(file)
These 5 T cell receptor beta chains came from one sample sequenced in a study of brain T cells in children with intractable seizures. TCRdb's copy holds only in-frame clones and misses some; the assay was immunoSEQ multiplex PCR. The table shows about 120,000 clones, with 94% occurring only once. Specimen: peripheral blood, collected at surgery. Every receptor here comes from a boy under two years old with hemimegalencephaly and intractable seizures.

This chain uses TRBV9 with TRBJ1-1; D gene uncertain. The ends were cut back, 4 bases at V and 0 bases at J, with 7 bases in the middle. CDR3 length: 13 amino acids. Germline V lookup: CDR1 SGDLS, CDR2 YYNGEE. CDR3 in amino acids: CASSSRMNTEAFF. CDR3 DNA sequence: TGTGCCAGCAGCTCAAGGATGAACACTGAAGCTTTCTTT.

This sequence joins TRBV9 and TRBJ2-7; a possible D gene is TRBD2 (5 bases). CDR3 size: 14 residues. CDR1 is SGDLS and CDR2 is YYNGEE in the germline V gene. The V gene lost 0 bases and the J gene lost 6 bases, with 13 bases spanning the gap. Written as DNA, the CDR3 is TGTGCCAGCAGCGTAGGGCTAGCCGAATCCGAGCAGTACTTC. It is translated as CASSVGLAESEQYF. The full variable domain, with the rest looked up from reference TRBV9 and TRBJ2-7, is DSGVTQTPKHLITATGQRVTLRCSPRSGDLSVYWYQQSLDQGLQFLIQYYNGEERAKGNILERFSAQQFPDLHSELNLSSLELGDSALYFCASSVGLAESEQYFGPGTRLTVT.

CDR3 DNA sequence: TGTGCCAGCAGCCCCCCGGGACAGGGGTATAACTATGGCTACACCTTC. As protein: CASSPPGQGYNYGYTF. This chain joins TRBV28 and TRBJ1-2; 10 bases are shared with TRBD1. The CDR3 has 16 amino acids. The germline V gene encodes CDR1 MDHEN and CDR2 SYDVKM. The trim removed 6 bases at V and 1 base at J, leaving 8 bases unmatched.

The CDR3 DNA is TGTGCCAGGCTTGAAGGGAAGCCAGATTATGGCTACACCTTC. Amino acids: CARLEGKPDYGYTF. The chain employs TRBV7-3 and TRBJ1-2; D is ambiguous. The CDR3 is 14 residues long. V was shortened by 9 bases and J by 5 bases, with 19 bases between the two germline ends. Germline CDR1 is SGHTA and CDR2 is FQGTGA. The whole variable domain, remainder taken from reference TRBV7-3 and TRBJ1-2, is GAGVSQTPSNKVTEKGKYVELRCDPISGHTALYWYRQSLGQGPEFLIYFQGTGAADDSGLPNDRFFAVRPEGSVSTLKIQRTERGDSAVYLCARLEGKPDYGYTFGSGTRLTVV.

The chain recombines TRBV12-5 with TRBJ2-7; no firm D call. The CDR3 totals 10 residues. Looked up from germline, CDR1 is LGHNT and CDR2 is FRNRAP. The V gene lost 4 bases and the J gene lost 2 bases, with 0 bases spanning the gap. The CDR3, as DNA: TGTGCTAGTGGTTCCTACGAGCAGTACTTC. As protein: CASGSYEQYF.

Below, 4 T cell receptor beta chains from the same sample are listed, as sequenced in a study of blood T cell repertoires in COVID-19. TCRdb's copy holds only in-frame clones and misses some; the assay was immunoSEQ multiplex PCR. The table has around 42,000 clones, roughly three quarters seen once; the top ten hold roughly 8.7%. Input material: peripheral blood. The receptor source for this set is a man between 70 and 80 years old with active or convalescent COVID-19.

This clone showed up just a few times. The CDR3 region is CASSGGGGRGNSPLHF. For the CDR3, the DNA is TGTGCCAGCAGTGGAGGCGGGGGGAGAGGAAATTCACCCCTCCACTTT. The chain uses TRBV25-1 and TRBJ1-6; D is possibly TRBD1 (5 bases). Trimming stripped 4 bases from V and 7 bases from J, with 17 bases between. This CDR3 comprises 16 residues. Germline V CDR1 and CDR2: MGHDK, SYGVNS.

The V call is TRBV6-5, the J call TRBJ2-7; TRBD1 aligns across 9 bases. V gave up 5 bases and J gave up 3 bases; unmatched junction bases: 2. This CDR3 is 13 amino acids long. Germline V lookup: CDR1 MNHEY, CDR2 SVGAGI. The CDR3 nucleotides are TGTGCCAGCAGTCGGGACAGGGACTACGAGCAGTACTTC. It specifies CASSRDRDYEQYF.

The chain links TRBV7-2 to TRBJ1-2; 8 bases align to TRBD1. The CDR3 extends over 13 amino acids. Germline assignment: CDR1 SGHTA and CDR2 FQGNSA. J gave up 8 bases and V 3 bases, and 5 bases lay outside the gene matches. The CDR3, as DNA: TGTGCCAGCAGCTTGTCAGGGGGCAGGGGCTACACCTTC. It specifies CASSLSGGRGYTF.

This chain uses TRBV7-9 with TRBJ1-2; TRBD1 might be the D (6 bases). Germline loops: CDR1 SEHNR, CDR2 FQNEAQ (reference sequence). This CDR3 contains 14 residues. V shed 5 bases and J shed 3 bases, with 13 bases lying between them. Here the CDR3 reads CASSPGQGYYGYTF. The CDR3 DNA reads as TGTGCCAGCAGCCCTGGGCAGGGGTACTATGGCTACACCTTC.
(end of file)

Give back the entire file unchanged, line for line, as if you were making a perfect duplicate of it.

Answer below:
These 5 T cell receptor beta chains came from one sample sequenced in a study of brain T cells in children with intractable seizures. TCRdb's copy holds only in-frame clones and misses some; the assay was immunoSEQ multiplex PCR. The table shows about 120,000 clones, with 94% occurring only once. Specimen: peripheral blood, collected at surgery. Every receptor here comes from a boy under two years old with hemimegalencephaly and intractable seizures.

This chain uses TRBV9 with TRBJ1-1; D gene uncertain. The ends were cut back, 4 bases at V and 0 bases at J, with 7 bases in the middle. CDR3 length: 13 amino acids. Germline V lookup: CDR1 SGDLS, CDR2 YYNGEE. CDR3 in amino acids: CASSSRMNTEAFF. CDR3 DNA sequence: TGTGCCAGCAGCTCAAGGATGAACACTGAAGCTTTCTTT.

This sequence joins TRBV9 and TRBJ2-7; a possible D gene is TRBD2 (5 bases). CDR3 size: 14 residues. CDR1 is SGDLS and CDR2 is YYNGEE in the germline V gene. The V gene lost 0 bases and the J gene lost 6 bases, with 13 bases spanning the gap. Written as DNA, the CDR3 is TGTGCCAGCAGCGTAGGGCTAGCCGAATCCGAGCAGTACTTC. It is translated as CASSVGLAESEQYF. The full variable domain, with the rest looked up from reference TRBV9 and TRBJ2-7, is DSGVTQTPKHLITATGQRVTLRCSPRSGDLSVYWYQQSLDQGLQFLIQYYNGEERAKGNILERFSAQQFPDLHSELNLSSLELGDSALYFCASSVGLAESEQYFGPGTRLTVT.

CDR3 DNA sequence: TGTGCCAGCAGCCCCCCGGGACAGGGGTATAACTATGGCTACACCTTC. As protein: CASSPPGQGYNYGYTF. This chain joins TRBV28 and TRBJ1-2; 10 bases are shared with TRBD1. The CDR3 has 16 amino acids. The germline V gene encodes CDR1 MDHEN and CDR2 SYDVKM. The trim removed 6 bases at V and 1 base at J, leaving 8 bases unmatched.

The CDR3 DNA is TGTGCCAGGCTTGAAGGGAAGCCAGATTATGGCTACACCTTC. Amino acids: CARLEGKPDYGYTF. The chain employs TRBV7-3 and TRBJ1-2; D is ambiguous. The CDR3 is 14 residues long. V was shortened by 9 bases and J by 5 bases, with 19 bases between the two germline ends. Germline CDR1 is SGHTA and CDR2 is FQGTGA. The whole variable domain, remainder taken from reference TRBV7-3 and TRBJ1-2, is GAGVSQTPSNKVTEKGKYVELRCDPISGHTALYWYRQSLGQGPEFLIYFQGTGAADDSGLPNDRFFAVRPEGSVSTLKIQRTERGDSAVYLCARLEGKPDYGYTFGSGTRLTVV.

The chain recombines TRBV12-5 with TRBJ2-7; no firm D call. The CDR3 totals 10 residues. Looked up from germline, CDR1 is LGHNT and CDR2 is FRNRAP. The V gene lost 4 bases and the J gene lost 2 bases, with 0 bases spanning the gap. The CDR3, as DNA: TGTGCTAGTGGTTCCTACGAGCAGTACTTC. As protein: CASGSYEQYF.

Below, 4 T cell receptor beta chains from the same sample are listed, as sequenced in a study of blood T cell repertoires in COVID-19. TCRdb's copy holds only in-frame clones and misses some; the assay was immunoSEQ multiplex PCR. The table has around 42,000 clones, roughly three quarters seen once; the top ten hold roughly 8.7%. Input material: peripheral blood. The receptor source for this set is a man between 70 and 80 years old with active or convalescent COVID-19.

This clone showed up just a few times. The CDR3 region is CASSGGGGRGNSPLHF. For the CDR3, the DNA is TGTGCCAGCAGTGGAGGCGGGGGGAGAGGAAATTCACCCCTCCACTTT. The chain uses TRBV25-1 and TRBJ1-6; D is possibly TRBD1 (5 bases). Trimming stripped 4 bases from V and 7 bases from J, with 17 bases between. This CDR3 comprises 16 residues. Germline V CDR1 and CDR2: MGHDK, SYGVNS.

The V call is TRBV6-5, the J call TRBJ2-7; TRBD1 aligns across 9 bases. V gave up 5 bases and J gave up 3 bases; unmatched junction bases: 2. This CDR3 is 13 amino acids long. Germline V lookup: CDR1 MNHEY, CDR2 SVGAGI. The CDR3 nucleotides are TGTGCCAGCAGTCGGGACAGGGACTACGAGCAGTACTTC. It specifies CASSRDRDYEQYF.

The chain links TRBV7-2 to TRBJ1-2; 8 bases align to TRBD1. The CDR3 extends over 13 amino acids. Germline assignment: CDR1 SGHTA and CDR2 FQGNSA. J gave up 8 bases and V 3 bases, and 5 bases lay outside the gene matches. The CDR3, as DNA: TGTGCCAGCAGCTTGTCAGGGGGCAGGGGCTACACCTTC. It specifies CASSLSGGRGYTF.

This chain uses TRBV7-9 with TRBJ1-2; TRBD1 might be the D (6 bases). Germline loops: CDR1 SEHNR, CDR2 FQNEAQ (reference sequence). This CDR3 contains 14 residues. V shed 5 bases and J shed 3 bases, with 13 bases lying between them. Here the CDR3 reads CASSPGQGYYGYTF. The CDR3 DNA reads as TGTGCCAGCAGCCCTGGGCAGGGGTACTATGGCTACACCTTC.